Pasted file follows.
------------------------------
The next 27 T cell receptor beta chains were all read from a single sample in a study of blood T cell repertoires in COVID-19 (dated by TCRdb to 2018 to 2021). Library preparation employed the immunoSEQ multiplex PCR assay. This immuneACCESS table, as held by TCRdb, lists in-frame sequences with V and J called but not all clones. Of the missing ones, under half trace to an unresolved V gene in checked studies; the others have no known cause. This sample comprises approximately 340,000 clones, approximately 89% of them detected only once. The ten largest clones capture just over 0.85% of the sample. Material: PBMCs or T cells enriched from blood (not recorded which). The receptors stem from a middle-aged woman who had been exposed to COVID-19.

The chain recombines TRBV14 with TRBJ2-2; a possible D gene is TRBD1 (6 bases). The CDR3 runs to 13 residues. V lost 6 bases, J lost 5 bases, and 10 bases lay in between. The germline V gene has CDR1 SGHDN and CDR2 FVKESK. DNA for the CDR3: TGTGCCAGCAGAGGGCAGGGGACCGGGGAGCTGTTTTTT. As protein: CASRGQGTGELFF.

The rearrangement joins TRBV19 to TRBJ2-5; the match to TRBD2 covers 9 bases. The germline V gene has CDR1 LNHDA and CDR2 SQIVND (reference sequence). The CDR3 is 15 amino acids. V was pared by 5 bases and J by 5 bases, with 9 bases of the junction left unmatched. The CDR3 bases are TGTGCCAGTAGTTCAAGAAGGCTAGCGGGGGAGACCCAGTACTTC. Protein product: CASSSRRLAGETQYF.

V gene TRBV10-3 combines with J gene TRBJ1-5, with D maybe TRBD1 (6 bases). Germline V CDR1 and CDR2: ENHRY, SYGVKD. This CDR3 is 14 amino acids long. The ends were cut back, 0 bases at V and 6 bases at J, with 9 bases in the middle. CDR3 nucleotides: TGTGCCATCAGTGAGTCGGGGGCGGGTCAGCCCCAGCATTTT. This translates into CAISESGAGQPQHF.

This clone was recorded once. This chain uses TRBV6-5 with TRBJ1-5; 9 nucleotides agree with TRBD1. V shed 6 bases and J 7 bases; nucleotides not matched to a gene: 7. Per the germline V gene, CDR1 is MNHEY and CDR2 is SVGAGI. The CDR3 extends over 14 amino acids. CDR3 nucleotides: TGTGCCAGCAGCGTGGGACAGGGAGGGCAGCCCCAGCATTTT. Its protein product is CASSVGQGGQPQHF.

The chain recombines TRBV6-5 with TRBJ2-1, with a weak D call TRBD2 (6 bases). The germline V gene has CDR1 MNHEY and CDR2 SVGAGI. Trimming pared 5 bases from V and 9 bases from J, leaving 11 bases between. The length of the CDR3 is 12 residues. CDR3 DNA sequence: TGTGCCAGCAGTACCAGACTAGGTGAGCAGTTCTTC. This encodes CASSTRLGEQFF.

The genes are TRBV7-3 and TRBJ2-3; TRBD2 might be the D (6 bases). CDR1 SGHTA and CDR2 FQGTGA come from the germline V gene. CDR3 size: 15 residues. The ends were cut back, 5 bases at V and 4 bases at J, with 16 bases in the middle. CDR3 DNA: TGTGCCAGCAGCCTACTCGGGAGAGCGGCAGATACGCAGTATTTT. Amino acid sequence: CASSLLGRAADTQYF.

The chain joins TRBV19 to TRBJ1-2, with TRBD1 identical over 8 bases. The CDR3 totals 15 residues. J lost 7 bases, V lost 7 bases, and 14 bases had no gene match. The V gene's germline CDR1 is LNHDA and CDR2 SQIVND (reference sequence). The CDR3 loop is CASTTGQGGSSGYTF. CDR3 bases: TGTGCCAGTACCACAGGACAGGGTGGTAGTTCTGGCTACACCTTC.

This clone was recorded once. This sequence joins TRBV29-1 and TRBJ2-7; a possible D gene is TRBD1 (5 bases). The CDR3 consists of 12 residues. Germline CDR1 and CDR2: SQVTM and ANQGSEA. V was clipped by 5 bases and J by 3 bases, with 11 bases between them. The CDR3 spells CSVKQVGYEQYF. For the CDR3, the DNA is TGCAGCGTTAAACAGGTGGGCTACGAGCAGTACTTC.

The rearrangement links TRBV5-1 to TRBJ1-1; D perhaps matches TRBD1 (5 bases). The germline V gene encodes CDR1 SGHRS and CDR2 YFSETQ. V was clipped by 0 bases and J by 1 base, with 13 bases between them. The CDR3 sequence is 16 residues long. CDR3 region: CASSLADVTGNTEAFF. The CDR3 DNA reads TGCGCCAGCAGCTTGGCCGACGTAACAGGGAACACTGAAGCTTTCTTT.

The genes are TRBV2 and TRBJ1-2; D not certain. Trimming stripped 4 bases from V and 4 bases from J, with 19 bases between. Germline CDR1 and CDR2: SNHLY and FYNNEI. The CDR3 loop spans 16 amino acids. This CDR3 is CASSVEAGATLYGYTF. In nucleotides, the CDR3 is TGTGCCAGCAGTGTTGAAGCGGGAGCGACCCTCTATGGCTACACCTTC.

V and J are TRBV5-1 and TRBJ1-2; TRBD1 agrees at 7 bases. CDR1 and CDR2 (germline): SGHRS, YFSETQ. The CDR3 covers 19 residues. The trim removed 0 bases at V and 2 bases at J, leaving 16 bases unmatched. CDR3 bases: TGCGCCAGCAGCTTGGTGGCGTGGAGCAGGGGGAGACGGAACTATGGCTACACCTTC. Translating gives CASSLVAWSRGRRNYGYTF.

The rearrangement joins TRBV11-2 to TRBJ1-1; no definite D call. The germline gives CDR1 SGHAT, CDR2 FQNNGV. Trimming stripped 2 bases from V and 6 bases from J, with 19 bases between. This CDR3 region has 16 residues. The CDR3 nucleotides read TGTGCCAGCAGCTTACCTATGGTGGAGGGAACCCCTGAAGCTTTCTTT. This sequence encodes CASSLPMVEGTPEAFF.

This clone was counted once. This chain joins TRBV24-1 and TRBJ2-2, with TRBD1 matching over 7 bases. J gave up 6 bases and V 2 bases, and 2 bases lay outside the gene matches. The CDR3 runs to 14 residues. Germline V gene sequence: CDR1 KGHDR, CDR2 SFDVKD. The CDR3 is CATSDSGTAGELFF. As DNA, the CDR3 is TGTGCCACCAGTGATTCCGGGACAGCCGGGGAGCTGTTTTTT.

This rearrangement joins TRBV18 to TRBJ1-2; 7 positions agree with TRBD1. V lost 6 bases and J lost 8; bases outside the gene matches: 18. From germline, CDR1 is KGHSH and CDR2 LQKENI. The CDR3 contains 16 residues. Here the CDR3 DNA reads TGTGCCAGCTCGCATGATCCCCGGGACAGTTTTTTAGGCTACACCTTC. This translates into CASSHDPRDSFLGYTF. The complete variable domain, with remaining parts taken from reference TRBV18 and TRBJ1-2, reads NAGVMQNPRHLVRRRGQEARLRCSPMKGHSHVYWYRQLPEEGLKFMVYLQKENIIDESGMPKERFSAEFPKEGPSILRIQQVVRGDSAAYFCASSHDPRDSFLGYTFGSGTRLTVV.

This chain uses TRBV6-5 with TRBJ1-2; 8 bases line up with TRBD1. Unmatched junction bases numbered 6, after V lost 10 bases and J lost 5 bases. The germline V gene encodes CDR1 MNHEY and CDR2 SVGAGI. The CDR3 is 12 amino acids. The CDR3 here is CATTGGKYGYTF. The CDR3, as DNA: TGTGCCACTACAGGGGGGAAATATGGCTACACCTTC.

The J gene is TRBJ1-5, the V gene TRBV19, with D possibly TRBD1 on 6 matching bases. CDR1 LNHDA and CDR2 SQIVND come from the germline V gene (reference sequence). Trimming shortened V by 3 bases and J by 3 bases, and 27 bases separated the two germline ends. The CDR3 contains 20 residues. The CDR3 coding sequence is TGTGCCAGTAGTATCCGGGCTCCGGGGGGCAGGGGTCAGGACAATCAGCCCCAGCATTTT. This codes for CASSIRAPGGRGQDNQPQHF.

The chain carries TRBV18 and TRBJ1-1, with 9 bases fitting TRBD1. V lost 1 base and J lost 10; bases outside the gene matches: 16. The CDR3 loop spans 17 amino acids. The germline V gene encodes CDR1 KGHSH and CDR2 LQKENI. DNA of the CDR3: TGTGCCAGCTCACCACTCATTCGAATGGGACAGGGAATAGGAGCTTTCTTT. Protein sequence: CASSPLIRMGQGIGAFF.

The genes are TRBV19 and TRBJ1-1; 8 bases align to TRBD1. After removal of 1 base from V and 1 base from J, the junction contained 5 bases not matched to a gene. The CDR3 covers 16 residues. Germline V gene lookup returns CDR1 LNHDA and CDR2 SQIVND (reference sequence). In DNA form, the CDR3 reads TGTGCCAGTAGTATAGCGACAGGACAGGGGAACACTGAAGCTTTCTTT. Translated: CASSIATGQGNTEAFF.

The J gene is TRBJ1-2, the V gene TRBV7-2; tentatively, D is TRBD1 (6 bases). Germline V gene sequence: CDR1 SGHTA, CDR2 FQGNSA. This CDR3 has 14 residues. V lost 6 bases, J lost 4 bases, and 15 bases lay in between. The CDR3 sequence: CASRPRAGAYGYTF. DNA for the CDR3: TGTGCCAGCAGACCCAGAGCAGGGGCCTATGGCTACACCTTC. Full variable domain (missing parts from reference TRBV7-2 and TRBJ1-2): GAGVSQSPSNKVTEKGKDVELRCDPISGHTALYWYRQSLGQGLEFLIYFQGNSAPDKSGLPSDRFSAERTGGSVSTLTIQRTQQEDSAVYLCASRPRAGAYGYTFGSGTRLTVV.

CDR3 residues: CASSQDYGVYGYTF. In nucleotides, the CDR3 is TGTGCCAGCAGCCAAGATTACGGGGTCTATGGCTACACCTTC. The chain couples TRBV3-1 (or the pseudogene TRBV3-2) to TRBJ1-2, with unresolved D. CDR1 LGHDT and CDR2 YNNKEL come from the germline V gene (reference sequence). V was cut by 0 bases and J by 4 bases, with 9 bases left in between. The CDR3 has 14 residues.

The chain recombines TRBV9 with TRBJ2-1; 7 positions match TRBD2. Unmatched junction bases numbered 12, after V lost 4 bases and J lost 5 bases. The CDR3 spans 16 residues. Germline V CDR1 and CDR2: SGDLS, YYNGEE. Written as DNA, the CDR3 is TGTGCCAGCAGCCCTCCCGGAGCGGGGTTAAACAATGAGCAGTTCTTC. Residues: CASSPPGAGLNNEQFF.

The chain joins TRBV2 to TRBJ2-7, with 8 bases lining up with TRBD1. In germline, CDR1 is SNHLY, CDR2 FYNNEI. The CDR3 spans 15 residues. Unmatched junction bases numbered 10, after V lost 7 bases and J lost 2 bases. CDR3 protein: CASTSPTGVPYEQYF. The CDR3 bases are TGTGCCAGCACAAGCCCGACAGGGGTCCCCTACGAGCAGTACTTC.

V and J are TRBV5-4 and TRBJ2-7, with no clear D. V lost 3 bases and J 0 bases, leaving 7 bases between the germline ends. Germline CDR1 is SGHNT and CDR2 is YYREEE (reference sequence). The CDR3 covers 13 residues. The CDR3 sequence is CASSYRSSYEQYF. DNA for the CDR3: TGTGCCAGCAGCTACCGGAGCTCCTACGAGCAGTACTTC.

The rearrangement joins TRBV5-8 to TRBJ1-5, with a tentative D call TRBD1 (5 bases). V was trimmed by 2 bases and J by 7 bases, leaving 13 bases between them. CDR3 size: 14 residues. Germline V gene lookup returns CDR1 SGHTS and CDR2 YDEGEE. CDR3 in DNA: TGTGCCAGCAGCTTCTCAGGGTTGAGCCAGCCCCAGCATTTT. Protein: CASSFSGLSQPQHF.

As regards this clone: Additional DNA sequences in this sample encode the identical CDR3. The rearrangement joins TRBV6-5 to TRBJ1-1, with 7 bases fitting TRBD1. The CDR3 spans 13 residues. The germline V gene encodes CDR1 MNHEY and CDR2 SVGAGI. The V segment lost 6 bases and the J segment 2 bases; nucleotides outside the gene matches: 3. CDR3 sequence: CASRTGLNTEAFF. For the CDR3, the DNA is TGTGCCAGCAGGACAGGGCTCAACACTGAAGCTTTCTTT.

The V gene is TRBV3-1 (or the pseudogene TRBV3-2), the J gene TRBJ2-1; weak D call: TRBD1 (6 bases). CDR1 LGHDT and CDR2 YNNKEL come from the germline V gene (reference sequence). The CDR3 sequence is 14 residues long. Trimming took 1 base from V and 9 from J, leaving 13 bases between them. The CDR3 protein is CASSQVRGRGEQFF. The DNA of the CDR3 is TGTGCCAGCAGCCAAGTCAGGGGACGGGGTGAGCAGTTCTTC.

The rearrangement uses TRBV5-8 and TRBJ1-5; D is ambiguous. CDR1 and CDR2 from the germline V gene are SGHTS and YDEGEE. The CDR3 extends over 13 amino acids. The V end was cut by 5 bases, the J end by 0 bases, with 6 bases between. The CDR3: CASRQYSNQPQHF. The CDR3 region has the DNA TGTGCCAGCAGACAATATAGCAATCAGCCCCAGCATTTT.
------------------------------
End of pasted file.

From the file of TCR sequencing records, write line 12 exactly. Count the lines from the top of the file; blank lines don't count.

V and J are TRBV5-1 and TRBJ1-2; TRBD1 agrees at 7 bases. CDR1 and CDR2 (germline): SGHRS, YFSETQ. The CDR3 covers 19 residues. The trim removed 0 bases at V and 2 bases at J, leaving 16 bases unmatched. CDR3 bases: TGCGCCAGCAGCTTGGTGGCGTGGAGCAGGGGGAGACGGAACTATGGCTACACCTTC. Translating gives CASSLVAWSRGRRNYGYTF.